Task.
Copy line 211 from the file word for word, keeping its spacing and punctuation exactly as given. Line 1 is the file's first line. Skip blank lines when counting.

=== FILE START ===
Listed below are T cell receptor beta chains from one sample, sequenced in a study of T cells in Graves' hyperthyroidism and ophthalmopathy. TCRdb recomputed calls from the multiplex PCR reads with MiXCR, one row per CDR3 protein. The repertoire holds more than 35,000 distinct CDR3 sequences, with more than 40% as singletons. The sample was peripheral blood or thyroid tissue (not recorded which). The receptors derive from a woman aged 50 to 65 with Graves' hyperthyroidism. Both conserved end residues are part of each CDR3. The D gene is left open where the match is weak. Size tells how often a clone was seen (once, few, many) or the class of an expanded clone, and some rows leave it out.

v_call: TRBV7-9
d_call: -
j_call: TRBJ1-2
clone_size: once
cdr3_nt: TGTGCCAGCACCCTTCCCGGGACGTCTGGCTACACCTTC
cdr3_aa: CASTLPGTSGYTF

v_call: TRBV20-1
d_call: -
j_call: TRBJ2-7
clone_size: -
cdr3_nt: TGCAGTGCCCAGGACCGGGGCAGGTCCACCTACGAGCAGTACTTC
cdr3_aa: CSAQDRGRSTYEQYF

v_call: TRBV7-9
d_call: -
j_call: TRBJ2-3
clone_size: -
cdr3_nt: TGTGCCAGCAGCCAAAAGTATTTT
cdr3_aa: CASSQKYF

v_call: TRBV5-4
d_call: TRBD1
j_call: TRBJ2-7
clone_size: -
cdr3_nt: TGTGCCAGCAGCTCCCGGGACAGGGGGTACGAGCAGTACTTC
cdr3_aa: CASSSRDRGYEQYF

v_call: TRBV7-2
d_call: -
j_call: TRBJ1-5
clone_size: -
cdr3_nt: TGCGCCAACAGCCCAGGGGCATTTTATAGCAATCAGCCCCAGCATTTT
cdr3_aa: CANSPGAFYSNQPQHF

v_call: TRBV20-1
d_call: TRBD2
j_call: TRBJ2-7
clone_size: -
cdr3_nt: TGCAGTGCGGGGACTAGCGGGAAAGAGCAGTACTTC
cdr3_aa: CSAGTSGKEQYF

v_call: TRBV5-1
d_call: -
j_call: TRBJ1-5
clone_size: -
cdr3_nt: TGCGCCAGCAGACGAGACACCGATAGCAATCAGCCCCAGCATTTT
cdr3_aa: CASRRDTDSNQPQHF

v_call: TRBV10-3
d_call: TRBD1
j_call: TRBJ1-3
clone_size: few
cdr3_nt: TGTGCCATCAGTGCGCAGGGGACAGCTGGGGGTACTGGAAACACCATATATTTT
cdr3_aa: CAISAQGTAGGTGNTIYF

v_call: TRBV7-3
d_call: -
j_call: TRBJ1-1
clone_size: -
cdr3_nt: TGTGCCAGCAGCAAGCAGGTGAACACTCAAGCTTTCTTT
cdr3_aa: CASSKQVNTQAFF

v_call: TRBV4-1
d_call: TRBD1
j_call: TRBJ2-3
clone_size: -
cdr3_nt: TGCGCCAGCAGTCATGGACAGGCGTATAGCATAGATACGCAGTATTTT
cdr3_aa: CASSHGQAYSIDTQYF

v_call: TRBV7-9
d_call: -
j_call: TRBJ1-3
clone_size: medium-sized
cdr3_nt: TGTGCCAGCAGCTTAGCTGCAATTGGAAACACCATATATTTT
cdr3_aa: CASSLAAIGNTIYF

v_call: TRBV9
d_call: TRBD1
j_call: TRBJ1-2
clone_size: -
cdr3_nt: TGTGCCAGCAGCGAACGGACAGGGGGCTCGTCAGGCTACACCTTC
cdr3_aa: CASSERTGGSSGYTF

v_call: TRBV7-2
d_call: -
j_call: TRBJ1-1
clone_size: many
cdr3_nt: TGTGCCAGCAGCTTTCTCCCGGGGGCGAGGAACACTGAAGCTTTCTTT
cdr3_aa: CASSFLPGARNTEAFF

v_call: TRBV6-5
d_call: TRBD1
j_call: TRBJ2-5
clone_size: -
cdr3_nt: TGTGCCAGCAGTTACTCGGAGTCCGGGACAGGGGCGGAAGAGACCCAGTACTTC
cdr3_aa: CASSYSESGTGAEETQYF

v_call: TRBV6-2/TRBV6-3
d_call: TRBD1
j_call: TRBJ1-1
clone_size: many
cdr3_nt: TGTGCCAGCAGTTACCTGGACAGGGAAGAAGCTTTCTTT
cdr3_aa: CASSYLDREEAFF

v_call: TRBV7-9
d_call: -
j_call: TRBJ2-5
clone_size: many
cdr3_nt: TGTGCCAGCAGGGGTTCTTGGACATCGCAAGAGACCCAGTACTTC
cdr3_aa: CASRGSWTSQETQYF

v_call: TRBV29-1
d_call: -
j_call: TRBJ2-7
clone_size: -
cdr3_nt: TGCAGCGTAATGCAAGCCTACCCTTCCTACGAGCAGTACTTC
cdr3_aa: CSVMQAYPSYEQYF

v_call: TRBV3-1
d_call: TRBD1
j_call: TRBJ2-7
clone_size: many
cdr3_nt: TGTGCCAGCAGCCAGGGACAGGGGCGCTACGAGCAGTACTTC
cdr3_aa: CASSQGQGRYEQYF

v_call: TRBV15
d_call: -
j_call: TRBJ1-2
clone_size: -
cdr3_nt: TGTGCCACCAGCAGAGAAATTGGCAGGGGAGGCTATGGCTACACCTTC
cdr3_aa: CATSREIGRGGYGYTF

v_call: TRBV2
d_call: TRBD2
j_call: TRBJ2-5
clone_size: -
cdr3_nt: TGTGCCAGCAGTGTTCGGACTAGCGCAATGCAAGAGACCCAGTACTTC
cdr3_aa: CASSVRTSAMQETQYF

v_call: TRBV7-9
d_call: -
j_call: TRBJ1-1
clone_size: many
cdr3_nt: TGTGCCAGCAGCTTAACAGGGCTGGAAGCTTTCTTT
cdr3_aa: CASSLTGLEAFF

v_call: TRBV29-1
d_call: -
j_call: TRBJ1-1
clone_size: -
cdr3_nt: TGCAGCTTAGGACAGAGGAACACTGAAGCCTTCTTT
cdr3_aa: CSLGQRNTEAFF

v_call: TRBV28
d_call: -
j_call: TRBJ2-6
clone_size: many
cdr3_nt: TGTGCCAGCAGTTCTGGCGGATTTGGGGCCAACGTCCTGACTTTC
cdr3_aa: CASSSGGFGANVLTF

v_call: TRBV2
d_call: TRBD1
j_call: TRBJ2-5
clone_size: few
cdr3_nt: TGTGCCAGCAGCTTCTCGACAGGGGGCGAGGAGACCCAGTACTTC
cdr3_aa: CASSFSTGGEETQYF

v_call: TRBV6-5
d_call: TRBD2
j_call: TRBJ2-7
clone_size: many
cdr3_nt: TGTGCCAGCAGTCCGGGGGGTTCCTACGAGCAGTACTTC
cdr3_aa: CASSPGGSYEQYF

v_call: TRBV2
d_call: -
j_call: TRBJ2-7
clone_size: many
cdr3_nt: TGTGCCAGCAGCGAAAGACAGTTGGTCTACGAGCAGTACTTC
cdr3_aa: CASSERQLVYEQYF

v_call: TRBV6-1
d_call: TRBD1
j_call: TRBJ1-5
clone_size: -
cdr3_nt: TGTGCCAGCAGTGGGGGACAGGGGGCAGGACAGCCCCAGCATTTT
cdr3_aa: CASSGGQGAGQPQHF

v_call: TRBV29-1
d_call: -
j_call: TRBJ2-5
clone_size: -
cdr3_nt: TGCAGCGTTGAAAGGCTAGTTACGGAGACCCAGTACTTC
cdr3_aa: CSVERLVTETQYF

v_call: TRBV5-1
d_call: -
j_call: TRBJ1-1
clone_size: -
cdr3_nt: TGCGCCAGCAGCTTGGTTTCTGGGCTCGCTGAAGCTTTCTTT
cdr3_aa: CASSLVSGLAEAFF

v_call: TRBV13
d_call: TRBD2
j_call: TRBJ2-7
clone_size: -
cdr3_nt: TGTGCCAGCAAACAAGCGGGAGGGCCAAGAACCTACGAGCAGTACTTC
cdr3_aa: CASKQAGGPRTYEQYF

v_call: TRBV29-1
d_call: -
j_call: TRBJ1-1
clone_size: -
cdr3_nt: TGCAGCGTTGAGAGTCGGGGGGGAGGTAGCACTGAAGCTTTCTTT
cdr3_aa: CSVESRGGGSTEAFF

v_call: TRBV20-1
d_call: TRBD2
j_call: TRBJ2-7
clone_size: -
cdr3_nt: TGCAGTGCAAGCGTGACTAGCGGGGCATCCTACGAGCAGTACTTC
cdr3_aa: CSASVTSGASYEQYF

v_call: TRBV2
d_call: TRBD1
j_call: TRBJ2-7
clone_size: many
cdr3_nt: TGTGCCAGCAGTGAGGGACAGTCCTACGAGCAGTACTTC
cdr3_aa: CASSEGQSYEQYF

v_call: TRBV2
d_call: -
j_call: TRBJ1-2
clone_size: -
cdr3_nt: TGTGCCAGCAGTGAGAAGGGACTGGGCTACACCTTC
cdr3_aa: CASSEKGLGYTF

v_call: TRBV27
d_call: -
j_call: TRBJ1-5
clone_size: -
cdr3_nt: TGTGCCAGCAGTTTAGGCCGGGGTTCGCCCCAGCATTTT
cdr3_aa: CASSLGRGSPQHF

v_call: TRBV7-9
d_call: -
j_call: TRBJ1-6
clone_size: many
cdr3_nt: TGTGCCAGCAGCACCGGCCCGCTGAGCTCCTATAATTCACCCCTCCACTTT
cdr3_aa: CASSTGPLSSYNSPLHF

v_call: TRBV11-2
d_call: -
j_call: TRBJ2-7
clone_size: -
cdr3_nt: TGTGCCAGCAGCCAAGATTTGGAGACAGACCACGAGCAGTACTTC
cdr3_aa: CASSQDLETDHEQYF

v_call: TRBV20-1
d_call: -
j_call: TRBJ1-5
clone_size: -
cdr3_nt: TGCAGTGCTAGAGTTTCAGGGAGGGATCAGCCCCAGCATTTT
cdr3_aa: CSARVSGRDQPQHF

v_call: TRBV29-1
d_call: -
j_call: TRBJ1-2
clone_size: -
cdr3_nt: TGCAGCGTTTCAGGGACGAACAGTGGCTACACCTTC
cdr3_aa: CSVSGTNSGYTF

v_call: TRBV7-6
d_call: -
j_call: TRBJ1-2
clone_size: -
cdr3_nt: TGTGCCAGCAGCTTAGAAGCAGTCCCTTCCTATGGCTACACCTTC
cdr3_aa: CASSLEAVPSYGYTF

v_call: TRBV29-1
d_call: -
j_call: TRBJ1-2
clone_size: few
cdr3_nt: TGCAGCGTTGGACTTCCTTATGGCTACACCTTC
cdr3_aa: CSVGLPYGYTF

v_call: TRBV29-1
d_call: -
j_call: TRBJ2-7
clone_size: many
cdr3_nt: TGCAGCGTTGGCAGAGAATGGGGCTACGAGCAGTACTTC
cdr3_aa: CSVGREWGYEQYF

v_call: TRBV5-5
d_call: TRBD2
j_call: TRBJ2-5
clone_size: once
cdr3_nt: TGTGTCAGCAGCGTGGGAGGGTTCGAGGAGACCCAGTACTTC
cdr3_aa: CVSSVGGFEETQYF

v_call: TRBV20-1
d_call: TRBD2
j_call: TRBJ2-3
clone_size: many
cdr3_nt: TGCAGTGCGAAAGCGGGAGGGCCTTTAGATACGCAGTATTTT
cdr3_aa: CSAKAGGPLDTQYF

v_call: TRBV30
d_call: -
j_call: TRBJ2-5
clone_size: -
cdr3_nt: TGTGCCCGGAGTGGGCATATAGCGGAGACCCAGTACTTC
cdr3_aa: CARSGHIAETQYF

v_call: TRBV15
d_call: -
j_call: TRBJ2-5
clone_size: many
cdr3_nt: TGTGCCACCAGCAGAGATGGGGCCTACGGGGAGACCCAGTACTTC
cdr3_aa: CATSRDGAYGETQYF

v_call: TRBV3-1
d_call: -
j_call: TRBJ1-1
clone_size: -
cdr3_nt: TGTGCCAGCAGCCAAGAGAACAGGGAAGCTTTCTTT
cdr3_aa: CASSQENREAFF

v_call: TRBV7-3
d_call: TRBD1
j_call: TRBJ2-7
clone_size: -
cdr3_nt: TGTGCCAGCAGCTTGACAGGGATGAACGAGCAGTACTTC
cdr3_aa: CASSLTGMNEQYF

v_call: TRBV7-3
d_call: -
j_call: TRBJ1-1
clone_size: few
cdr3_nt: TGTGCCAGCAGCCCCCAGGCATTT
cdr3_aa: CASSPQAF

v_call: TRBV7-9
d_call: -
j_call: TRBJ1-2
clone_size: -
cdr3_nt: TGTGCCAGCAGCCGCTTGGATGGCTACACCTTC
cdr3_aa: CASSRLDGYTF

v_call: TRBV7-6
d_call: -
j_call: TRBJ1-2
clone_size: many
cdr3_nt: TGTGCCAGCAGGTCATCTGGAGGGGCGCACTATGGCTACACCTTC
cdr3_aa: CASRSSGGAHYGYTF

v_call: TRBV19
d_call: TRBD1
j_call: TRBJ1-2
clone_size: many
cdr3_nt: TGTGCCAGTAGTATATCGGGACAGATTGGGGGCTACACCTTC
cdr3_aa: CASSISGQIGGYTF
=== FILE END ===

cdr3_aa: CASSLGRGSPQHF